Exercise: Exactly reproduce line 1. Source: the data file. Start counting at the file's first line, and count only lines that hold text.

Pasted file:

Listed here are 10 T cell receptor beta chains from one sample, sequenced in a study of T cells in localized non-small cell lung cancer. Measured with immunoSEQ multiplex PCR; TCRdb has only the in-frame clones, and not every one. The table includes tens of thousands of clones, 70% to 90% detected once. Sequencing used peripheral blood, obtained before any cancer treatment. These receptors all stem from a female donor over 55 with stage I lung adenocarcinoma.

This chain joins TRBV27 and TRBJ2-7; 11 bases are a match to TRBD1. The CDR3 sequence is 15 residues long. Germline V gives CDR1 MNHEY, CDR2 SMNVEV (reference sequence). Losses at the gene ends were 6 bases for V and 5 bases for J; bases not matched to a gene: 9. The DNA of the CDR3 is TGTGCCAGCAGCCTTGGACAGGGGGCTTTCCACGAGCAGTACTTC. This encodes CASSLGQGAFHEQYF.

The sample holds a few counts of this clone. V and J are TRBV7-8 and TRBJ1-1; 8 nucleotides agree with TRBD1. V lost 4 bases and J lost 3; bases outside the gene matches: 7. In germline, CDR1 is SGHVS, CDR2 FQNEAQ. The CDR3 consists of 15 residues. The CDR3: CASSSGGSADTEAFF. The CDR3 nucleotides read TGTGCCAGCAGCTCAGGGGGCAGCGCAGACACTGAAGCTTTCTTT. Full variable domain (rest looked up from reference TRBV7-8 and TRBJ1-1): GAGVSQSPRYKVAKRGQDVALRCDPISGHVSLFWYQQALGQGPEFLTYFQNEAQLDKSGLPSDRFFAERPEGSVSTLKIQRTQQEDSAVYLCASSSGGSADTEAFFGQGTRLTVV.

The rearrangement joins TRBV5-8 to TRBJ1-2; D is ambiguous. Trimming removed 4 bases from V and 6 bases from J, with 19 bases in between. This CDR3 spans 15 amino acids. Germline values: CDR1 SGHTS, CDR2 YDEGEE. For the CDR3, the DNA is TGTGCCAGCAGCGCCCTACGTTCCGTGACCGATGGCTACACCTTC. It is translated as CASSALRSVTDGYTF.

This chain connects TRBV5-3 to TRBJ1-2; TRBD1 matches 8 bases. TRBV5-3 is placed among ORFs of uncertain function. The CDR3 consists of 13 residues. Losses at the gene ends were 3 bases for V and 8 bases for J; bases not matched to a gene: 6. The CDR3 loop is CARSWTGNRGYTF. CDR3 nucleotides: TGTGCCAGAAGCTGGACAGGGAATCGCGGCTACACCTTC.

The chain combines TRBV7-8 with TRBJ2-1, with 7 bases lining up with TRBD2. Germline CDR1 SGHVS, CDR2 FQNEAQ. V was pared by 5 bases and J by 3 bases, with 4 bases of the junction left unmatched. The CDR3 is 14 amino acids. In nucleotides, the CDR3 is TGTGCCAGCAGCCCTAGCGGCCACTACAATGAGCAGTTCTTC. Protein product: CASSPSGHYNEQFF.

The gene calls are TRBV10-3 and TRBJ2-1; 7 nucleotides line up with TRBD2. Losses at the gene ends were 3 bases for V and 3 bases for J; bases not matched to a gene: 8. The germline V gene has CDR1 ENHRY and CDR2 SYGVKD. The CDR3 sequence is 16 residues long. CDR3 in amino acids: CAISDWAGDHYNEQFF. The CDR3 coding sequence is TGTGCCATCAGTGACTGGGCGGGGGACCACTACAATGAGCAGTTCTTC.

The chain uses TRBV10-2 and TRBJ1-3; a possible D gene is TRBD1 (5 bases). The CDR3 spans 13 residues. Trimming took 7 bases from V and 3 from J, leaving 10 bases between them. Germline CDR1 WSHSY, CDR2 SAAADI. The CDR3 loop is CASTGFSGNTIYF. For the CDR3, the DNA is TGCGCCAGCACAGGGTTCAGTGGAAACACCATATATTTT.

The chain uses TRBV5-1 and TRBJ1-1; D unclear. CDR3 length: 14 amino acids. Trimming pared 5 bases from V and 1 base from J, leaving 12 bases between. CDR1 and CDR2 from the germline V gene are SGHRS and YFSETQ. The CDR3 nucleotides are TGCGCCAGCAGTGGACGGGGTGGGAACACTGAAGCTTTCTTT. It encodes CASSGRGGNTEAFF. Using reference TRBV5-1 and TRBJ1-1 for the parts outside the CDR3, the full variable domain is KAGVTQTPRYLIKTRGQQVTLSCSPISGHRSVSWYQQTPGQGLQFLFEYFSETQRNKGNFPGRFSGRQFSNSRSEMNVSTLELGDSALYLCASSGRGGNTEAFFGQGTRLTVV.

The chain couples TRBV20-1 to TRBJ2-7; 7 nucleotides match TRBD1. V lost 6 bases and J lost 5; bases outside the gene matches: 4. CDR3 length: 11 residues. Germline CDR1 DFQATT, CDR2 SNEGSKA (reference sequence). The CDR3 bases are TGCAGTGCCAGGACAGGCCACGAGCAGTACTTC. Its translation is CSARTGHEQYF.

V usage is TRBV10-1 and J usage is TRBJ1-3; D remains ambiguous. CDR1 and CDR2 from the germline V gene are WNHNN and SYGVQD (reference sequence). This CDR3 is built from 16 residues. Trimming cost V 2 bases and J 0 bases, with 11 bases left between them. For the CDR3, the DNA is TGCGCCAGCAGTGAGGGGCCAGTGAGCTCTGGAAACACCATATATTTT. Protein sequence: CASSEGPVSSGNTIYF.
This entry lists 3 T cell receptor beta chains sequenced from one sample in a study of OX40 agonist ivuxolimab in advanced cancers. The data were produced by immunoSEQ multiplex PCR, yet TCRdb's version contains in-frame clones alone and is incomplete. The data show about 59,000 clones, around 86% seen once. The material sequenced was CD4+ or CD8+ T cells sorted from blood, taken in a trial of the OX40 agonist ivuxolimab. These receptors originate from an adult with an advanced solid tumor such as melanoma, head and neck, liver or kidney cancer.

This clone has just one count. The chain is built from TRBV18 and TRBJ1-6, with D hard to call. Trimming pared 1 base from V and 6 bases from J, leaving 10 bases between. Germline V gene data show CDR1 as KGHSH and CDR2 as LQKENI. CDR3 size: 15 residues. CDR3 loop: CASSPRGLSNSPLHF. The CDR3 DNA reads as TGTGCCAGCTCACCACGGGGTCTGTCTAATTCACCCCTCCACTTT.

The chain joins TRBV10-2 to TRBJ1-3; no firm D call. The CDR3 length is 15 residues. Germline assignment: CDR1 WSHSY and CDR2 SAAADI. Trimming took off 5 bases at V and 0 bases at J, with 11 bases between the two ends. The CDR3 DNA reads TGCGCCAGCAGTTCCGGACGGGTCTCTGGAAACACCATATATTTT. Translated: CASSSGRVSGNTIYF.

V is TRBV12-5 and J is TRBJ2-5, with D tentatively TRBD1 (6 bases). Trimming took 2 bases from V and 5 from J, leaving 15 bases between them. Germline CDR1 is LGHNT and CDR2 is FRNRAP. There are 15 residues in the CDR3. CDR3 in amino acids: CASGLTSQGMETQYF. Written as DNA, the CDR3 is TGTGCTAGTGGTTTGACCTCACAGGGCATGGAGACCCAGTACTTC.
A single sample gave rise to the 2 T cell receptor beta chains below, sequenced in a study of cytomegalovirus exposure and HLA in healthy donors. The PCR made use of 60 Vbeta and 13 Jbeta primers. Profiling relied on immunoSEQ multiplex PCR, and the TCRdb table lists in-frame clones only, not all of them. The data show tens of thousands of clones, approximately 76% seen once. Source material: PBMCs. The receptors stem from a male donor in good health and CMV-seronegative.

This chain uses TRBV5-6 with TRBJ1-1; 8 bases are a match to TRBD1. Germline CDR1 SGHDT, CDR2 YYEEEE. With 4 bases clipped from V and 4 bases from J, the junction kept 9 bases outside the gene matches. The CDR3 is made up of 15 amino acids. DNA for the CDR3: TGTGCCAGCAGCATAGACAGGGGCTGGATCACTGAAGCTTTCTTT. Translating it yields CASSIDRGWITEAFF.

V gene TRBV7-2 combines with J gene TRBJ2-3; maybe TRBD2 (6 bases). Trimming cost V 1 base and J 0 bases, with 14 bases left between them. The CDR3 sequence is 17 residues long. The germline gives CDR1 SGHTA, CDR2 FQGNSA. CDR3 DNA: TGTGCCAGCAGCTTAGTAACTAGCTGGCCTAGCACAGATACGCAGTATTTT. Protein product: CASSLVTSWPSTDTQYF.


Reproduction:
Listed here are 10 T cell receptor beta chains from one sample, sequenced in a study of T cells in localized non-small cell lung cancer. Measured with immunoSEQ multiplex PCR; TCRdb has only the in-frame clones, and not every one. The table includes tens of thousands of clones, 70% to 90% detected once. Sequencing used peripheral blood, obtained before any cancer treatment. These receptors all stem from a female donor over 55 with stage I lung adenocarcinoma.